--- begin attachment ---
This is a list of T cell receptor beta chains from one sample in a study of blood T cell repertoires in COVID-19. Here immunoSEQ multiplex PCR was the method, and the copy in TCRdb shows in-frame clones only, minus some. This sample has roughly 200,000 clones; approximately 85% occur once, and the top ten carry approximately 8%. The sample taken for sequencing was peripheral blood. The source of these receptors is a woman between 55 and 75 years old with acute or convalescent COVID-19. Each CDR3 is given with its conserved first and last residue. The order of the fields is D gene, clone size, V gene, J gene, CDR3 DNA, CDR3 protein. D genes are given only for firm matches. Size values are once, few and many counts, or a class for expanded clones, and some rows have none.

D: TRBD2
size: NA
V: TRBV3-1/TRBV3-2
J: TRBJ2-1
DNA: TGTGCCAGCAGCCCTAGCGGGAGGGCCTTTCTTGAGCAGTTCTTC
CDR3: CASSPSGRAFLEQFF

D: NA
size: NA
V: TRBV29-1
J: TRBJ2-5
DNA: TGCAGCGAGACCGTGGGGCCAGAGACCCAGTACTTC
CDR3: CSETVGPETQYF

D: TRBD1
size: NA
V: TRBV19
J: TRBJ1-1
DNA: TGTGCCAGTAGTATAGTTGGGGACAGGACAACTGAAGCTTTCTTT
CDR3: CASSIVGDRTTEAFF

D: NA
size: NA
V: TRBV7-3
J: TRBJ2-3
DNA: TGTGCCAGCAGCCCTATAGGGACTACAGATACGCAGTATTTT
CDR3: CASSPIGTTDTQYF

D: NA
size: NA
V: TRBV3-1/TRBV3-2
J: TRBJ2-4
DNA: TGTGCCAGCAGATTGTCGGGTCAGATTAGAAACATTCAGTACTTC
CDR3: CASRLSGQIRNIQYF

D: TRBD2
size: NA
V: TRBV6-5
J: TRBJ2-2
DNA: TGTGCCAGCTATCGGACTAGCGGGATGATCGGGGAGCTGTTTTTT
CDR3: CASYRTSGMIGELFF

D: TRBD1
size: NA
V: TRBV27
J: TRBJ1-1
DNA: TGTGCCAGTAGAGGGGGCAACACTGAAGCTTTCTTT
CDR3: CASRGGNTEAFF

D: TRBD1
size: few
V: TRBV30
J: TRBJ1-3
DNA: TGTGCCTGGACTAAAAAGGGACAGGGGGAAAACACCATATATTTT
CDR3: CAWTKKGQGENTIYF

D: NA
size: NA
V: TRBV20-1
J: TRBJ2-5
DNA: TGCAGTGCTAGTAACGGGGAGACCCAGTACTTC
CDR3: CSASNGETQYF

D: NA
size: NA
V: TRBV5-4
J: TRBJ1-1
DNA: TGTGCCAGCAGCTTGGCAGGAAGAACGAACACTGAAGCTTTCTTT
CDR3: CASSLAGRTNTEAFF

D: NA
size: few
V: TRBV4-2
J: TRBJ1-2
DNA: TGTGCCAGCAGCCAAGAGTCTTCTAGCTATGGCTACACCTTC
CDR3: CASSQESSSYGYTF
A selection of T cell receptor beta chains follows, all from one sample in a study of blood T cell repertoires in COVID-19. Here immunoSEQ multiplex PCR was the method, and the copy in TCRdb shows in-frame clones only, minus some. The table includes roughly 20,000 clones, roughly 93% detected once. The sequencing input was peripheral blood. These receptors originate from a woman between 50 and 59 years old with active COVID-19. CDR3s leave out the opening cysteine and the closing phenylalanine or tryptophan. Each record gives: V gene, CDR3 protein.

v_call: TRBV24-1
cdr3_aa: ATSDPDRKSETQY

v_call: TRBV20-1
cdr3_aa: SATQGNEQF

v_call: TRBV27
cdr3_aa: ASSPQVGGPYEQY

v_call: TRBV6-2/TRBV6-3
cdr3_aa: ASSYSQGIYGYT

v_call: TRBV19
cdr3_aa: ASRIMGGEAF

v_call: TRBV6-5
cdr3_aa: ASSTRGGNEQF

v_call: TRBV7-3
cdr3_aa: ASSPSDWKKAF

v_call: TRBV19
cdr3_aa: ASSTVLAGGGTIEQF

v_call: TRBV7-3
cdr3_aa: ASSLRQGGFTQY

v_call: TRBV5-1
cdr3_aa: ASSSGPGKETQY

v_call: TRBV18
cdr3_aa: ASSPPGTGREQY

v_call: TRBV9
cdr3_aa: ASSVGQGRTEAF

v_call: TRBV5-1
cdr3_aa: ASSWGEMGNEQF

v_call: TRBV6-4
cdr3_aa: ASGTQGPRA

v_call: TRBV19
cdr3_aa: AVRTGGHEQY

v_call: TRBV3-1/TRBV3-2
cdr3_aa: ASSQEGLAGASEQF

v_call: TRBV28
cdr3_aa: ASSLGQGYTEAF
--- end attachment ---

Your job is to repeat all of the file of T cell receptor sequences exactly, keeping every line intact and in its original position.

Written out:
This is a list of T cell receptor beta chains from one sample in a study of blood T cell repertoires in COVID-19. Here immunoSEQ multiplex PCR was the method, and the copy in TCRdb shows in-frame clones only, minus some. This sample has roughly 200,000 clones; approximately 85% occur once, and the top ten carry approximately 8%. The sample taken for sequencing was peripheral blood. The source of these receptors is a woman between 55 and 75 years old with acute or convalescent COVID-19. Each CDR3 is given with its conserved first and last residue. The order of the fields is D gene, clone size, V gene, J gene, CDR3 DNA, CDR3 protein. D genes are given only for firm matches. Size values are once, few and many counts, or a class for expanded clones, and some rows have none.

D: TRBD2
size: NA
V: TRBV3-1/TRBV3-2
J: TRBJ2-1
DNA: TGTGCCAGCAGCCCTAGCGGGAGGGCCTTTCTTGAGCAGTTCTTC
CDR3: CASSPSGRAFLEQFF

D: NA
size: NA
V: TRBV29-1
J: TRBJ2-5
DNA: TGCAGCGAGACCGTGGGGCCAGAGACCCAGTACTTC
CDR3: CSETVGPETQYF

D: TRBD1
size: NA
V: TRBV19
J: TRBJ1-1
DNA: TGTGCCAGTAGTATAGTTGGGGACAGGACAACTGAAGCTTTCTTT
CDR3: CASSIVGDRTTEAFF

D: NA
size: NA
V: TRBV7-3
J: TRBJ2-3
DNA: TGTGCCAGCAGCCCTATAGGGACTACAGATACGCAGTATTTT
CDR3: CASSPIGTTDTQYF

D: NA
size: NA
V: TRBV3-1/TRBV3-2
J: TRBJ2-4
DNA: TGTGCCAGCAGATTGTCGGGTCAGATTAGAAACATTCAGTACTTC
CDR3: CASRLSGQIRNIQYF

D: TRBD2
size: NA
V: TRBV6-5
J: TRBJ2-2
DNA: TGTGCCAGCTATCGGACTAGCGGGATGATCGGGGAGCTGTTTTTT
CDR3: CASYRTSGMIGELFF

D: TRBD1
size: NA
V: TRBV27
J: TRBJ1-1
DNA: TGTGCCAGTAGAGGGGGCAACACTGAAGCTTTCTTT
CDR3: CASRGGNTEAFF

D: TRBD1
size: few
V: TRBV30
J: TRBJ1-3
DNA: TGTGCCTGGACTAAAAAGGGACAGGGGGAAAACACCATATATTTT
CDR3: CAWTKKGQGENTIYF

D: NA
size: NA
V: TRBV20-1
J: TRBJ2-5
DNA: TGCAGTGCTAGTAACGGGGAGACCCAGTACTTC
CDR3: CSASNGETQYF

D: NA
size: NA
V: TRBV5-4
J: TRBJ1-1
DNA: TGTGCCAGCAGCTTGGCAGGAAGAACGAACACTGAAGCTTTCTTT
CDR3: CASSLAGRTNTEAFF

D: NA
size: few
V: TRBV4-2
J: TRBJ1-2
DNA: TGTGCCAGCAGCCAAGAGTCTTCTAGCTATGGCTACACCTTC
CDR3: CASSQESSSYGYTF
A selection of T cell receptor beta chains follows, all from one sample in a study of blood T cell repertoires in COVID-19. Here immunoSEQ multiplex PCR was the method, and the copy in TCRdb shows in-frame clones only, minus some. The table includes roughly 20,000 clones, roughly 93% detected once. The sequencing input was peripheral blood. These receptors originate from a woman between 50 and 59 years old with active COVID-19. CDR3s leave out the opening cysteine and the closing phenylalanine or tryptophan. Each record gives: V gene, CDR3 protein.

v_call: TRBV24-1
cdr3_aa: ATSDPDRKSETQY

v_call: TRBV20-1
cdr3_aa: SATQGNEQF

v_call: TRBV27
cdr3_aa: ASSPQVGGPYEQY

v_call: TRBV6-2/TRBV6-3
cdr3_aa: ASSYSQGIYGYT

v_call: TRBV19
cdr3_aa: ASRIMGGEAF

v_call: TRBV6-5
cdr3_aa: ASSTRGGNEQF

v_call: TRBV7-3
cdr3_aa: ASSPSDWKKAF

v_call: TRBV19
cdr3_aa: ASSTVLAGGGTIEQF

v_call: TRBV7-3
cdr3_aa: ASSLRQGGFTQY

v_call: TRBV5-1
cdr3_aa: ASSSGPGKETQY

v_call: TRBV18
cdr3_aa: ASSPPGTGREQY

v_call: TRBV9
cdr3_aa: ASSVGQGRTEAF

v_call: TRBV5-1
cdr3_aa: ASSWGEMGNEQF

v_call: TRBV6-4
cdr3_aa: ASGTQGPRA

v_call: TRBV19
cdr3_aa: AVRTGGHEQY

v_call: TRBV3-1/TRBV3-2
cdr3_aa: ASSQEGLAGASEQF

v_call: TRBV28
cdr3_aa: ASSLGQGYTEAF